GR: What was it like working with Jean-Georges?
DK: I respect him a lot. I respect all the chefs and I don’t say it because it’s just a good thing to say. I can last there because I respect them so much. I mean, chefs and pastors are like 1A 1B to me. If you are a pastor and you come to a restaurant, I’m here to worship you. Chefs are the same way.
JG’s got 14 restaurants in New York and more across the country. If he is in New York, he would stop by his flagship and he’d always shake hands and spend time with his crew. It was like he remembered the last time that you had a conversation he’d say, “Hey, how was that thing that we talked about last time?” And I was like “Oh man, you’re JG, you don’t have to remember my name.” But you realize that that’s how he operates. I have no excuse to ever be arrogant and operate on a different level than he does.
GR: So did you ever do Top Chef?
DK: I was never on Top Chef. I said no to Top Chef a couple of times.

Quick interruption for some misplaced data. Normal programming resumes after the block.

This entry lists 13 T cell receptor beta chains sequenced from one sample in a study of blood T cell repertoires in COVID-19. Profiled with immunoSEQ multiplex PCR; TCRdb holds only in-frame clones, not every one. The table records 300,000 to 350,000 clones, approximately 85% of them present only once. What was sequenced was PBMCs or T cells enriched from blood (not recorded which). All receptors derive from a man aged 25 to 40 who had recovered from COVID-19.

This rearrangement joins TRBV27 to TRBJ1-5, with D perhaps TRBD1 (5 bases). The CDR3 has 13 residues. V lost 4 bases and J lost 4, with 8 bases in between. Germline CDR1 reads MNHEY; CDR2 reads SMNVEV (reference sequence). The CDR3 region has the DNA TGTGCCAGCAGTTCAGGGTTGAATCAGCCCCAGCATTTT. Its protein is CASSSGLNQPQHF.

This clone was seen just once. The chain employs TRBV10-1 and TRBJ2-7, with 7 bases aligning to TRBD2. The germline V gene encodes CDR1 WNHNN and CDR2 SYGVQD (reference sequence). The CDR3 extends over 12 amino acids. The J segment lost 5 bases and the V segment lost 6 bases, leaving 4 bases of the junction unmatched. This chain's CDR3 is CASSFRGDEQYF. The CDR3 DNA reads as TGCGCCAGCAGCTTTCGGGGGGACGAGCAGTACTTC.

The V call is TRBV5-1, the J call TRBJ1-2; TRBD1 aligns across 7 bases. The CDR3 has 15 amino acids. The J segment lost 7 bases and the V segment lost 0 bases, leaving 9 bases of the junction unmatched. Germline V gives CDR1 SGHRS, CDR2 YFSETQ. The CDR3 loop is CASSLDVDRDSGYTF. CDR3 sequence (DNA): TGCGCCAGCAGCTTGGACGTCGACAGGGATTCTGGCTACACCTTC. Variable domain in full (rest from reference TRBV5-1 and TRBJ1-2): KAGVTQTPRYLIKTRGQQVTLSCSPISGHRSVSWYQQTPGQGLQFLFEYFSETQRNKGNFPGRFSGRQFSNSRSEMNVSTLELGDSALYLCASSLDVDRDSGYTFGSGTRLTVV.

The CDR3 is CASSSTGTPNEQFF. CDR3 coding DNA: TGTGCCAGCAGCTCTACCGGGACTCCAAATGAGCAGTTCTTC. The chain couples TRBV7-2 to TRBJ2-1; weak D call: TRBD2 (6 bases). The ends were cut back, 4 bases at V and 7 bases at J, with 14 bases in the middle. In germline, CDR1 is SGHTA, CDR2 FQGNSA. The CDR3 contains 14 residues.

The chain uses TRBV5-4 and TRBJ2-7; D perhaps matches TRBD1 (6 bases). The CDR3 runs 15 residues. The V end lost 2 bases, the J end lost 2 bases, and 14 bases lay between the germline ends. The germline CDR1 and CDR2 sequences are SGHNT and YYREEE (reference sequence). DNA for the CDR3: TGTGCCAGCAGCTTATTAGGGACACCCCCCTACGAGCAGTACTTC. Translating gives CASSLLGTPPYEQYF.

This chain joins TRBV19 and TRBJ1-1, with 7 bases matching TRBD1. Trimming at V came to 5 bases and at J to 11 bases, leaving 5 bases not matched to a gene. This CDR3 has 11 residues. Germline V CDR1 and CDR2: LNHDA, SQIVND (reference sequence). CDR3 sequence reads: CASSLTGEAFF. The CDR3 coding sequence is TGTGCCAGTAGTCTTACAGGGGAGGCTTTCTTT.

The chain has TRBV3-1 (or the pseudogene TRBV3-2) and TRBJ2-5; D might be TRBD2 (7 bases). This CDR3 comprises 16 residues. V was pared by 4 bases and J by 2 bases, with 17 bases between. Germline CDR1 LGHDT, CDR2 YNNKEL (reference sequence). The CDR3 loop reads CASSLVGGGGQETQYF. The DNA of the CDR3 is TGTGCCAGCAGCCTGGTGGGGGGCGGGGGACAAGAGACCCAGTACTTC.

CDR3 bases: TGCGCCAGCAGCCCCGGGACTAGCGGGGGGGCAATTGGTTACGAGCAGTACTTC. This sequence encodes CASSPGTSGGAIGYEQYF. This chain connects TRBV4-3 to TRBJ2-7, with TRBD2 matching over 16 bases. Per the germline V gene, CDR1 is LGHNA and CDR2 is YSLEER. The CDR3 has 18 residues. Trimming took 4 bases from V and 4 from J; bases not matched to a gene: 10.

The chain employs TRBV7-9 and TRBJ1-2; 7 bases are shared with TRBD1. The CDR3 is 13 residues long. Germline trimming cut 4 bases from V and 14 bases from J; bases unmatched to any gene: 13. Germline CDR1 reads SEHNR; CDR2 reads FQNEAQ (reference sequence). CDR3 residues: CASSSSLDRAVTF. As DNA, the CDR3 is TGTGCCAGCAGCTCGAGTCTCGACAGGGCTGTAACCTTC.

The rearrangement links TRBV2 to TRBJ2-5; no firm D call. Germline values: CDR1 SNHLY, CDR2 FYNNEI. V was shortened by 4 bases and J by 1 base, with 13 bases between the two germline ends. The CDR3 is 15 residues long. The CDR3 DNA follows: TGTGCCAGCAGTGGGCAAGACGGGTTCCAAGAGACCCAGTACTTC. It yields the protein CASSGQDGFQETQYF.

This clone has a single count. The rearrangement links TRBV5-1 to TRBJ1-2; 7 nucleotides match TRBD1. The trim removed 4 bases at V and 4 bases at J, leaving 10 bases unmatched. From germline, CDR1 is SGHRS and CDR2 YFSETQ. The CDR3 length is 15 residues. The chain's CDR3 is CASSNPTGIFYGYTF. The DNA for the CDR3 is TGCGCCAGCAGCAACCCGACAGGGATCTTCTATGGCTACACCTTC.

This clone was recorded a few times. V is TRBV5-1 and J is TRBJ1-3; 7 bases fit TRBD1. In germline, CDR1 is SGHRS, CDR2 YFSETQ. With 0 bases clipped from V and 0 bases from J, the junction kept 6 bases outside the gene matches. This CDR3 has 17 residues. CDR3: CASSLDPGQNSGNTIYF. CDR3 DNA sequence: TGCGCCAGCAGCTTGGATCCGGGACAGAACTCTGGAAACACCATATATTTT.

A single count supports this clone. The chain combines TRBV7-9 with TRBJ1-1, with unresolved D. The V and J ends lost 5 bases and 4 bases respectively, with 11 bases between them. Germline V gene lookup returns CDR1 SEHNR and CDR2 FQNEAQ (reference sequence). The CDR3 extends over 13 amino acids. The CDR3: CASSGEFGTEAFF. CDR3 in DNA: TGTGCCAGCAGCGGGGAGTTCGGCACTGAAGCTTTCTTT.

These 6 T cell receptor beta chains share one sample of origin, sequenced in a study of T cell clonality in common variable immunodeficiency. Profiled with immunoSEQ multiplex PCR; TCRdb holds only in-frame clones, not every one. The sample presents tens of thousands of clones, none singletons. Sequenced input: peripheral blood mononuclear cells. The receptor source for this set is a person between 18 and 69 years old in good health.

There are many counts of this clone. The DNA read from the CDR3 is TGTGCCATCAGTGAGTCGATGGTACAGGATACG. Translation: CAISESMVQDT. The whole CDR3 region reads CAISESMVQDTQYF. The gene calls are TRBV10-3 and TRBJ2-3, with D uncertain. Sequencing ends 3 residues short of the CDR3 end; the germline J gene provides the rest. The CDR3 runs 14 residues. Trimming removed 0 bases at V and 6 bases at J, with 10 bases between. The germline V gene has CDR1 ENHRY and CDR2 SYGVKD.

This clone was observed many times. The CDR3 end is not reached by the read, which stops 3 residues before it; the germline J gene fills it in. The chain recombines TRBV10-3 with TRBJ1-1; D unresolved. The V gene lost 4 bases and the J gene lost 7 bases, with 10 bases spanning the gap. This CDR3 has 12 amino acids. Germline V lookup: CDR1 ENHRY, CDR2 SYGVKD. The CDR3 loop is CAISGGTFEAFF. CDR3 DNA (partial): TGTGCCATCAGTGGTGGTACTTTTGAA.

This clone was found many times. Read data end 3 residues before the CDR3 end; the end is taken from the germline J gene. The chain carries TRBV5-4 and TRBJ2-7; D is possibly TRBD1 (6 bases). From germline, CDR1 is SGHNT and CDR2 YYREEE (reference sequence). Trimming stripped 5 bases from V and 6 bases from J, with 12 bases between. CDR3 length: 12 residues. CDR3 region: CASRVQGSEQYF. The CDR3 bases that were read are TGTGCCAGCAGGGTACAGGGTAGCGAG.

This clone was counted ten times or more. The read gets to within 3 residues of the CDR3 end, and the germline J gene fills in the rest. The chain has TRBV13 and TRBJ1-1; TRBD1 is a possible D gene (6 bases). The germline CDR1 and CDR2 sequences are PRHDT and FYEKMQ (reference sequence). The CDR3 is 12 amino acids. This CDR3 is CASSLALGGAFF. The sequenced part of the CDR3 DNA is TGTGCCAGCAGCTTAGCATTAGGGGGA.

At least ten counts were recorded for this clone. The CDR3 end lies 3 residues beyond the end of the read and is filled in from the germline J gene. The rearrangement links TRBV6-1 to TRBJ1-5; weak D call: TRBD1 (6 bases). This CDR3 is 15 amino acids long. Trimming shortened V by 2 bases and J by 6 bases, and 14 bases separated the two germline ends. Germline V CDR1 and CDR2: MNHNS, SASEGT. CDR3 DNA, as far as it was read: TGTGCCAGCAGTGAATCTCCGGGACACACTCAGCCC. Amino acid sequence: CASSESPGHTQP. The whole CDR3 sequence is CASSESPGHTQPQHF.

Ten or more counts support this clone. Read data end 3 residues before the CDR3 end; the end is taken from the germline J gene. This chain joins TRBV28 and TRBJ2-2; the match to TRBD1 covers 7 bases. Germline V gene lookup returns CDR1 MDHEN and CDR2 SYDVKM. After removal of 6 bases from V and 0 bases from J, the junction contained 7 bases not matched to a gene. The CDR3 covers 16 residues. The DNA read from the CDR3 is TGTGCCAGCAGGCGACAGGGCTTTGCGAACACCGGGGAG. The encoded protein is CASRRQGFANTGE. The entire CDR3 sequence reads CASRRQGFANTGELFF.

GR: Can you talk more about that?
DK: I think I’m one of the most overrated kids in the game and I don’t say that lightly. I don’t know why people come and offer me these opportunities. I’m super grateful for them though. The only thing that I never did and I don’t think I will, is competing with food, in any capacity. Don’t get me wrong and I think it’s really fun and entertaining. I don’t judge anybody for doing it. I just don’t believe in that. I’ve been asked to do Top Chef and Chopped. I just can’t do it because of my core values.
It’s half I-can’t-do-what-they-do and half I-just don’t-believe-in-competing-with-food. I’ve been asked to judge a couple of small pie contests. I don’t do that either. It’s the same thing. If you are not competing with food, you cannot only participate in it, you can’t judge it either.